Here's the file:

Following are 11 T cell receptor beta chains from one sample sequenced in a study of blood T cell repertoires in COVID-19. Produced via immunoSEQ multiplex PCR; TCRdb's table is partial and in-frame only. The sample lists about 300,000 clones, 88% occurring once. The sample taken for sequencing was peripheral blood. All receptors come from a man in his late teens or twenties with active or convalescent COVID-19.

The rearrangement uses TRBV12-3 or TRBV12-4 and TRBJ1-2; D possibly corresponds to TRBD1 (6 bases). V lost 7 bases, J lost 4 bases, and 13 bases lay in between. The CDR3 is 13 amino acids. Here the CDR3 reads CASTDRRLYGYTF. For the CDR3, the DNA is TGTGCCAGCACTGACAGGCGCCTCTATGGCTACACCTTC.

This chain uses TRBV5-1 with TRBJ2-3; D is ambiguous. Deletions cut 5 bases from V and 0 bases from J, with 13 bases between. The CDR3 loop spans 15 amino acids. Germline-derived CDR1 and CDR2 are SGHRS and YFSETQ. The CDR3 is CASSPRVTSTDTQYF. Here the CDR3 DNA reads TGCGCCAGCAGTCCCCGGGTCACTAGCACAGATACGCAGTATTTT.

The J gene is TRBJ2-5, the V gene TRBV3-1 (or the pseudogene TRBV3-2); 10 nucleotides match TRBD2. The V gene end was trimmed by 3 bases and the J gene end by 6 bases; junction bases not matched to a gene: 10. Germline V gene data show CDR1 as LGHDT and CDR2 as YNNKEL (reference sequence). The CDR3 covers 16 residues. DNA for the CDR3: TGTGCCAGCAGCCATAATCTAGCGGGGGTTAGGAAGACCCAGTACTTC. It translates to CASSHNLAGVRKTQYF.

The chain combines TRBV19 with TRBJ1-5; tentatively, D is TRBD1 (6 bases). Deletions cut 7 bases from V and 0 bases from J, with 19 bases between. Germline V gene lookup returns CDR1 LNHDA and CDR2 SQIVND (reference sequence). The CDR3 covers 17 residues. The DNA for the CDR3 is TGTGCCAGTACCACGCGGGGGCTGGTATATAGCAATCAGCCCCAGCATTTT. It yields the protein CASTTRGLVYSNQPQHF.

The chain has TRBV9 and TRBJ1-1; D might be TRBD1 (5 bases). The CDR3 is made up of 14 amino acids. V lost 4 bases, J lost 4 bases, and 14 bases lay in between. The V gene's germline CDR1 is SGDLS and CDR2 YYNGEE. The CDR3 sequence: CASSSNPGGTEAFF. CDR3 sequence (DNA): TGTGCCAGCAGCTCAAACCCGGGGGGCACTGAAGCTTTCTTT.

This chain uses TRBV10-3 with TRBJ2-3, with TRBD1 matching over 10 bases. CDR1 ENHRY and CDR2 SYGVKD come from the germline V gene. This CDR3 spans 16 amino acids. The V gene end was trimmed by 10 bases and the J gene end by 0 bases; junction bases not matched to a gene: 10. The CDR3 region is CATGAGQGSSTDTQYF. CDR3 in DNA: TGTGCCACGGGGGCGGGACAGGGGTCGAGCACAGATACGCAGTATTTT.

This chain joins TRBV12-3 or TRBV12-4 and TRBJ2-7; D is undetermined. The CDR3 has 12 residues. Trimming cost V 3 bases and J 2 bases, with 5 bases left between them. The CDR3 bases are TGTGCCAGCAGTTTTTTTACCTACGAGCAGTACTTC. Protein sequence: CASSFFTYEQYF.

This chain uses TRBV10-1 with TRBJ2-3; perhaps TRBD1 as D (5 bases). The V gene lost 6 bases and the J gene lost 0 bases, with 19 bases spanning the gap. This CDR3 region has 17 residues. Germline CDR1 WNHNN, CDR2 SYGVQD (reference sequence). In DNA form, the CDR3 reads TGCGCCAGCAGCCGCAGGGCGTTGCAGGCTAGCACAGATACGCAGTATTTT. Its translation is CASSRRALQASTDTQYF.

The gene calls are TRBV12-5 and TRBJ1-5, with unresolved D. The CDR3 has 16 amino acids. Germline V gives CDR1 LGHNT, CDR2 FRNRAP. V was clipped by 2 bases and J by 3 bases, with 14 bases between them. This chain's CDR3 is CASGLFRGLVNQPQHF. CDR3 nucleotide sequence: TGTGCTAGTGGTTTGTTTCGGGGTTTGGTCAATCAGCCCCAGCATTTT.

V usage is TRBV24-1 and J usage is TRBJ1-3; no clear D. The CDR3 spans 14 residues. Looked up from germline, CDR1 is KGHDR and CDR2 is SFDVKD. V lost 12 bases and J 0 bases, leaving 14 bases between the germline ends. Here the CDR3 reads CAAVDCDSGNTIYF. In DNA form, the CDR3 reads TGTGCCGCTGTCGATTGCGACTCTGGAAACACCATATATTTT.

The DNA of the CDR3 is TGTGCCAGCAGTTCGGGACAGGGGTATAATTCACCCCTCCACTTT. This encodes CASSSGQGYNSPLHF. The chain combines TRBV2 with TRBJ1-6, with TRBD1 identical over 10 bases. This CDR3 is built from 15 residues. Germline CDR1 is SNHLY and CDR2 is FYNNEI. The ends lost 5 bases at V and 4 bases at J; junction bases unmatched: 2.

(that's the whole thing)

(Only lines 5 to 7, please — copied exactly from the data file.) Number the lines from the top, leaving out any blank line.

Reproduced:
The chain combines TRBV19 with TRBJ1-5; tentatively, D is TRBD1 (6 bases). Deletions cut 7 bases from V and 0 bases from J, with 19 bases between. Germline V gene lookup returns CDR1 LNHDA and CDR2 SQIVND (reference sequence). The CDR3 covers 17 residues. The DNA for the CDR3 is TGTGCCAGTACCACGCGGGGGCTGGTATATAGCAATCAGCCCCAGCATTTT. It yields the protein CASTTRGLVYSNQPQHF.

The chain has TRBV9 and TRBJ1-1; D might be TRBD1 (5 bases). The CDR3 is made up of 14 amino acids. V lost 4 bases, J lost 4 bases, and 14 bases lay in between. The V gene's germline CDR1 is SGDLS and CDR2 YYNGEE. The CDR3 sequence: CASSSNPGGTEAFF. CDR3 sequence (DNA): TGTGCCAGCAGCTCAAACCCGGGGGGCACTGAAGCTTTCTTT.

This chain uses TRBV10-3 with TRBJ2-3, with TRBD1 matching over 10 bases. CDR1 ENHRY and CDR2 SYGVKD come from the germline V gene. This CDR3 spans 16 amino acids. The V gene end was trimmed by 10 bases and the J gene end by 0 bases; junction bases not matched to a gene: 10. The CDR3 region is CATGAGQGSSTDTQYF. CDR3 in DNA: TGTGCCACGGGGGCGGGACAGGGGTCGAGCACAGATACGCAGTATTTT.